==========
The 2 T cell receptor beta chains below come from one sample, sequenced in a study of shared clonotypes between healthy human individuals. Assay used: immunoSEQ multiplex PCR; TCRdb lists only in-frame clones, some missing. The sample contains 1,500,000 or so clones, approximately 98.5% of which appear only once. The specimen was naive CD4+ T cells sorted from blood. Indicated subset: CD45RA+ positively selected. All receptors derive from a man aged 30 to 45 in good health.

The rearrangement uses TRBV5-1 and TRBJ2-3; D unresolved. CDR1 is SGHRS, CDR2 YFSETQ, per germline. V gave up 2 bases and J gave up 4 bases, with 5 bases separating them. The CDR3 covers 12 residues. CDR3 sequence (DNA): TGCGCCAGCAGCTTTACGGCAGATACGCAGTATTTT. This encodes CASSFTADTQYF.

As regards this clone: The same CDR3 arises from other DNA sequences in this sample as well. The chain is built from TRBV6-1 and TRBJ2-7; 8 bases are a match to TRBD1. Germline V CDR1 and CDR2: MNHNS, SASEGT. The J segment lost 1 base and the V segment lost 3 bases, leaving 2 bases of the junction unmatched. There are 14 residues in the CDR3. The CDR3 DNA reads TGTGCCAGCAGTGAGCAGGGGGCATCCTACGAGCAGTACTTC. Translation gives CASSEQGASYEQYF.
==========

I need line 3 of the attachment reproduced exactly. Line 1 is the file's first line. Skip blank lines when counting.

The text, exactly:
As regards this clone: The same CDR3 arises from other DNA sequences in this sample as well. The chain is built from TRBV6-1 and TRBJ2-7; 8 bases are a match to TRBD1. Germline V CDR1 and CDR2: MNHNS, SASEGT. The J segment lost 1 base and the V segment lost 3 bases, leaving 2 bases of the junction unmatched. There are 14 residues in the CDR3. The CDR3 DNA reads TGTGCCAGCAGTGAGCAGGGGGCATCCTACGAGCAGTACTTC. Translation gives CASSEQGASYEQYF.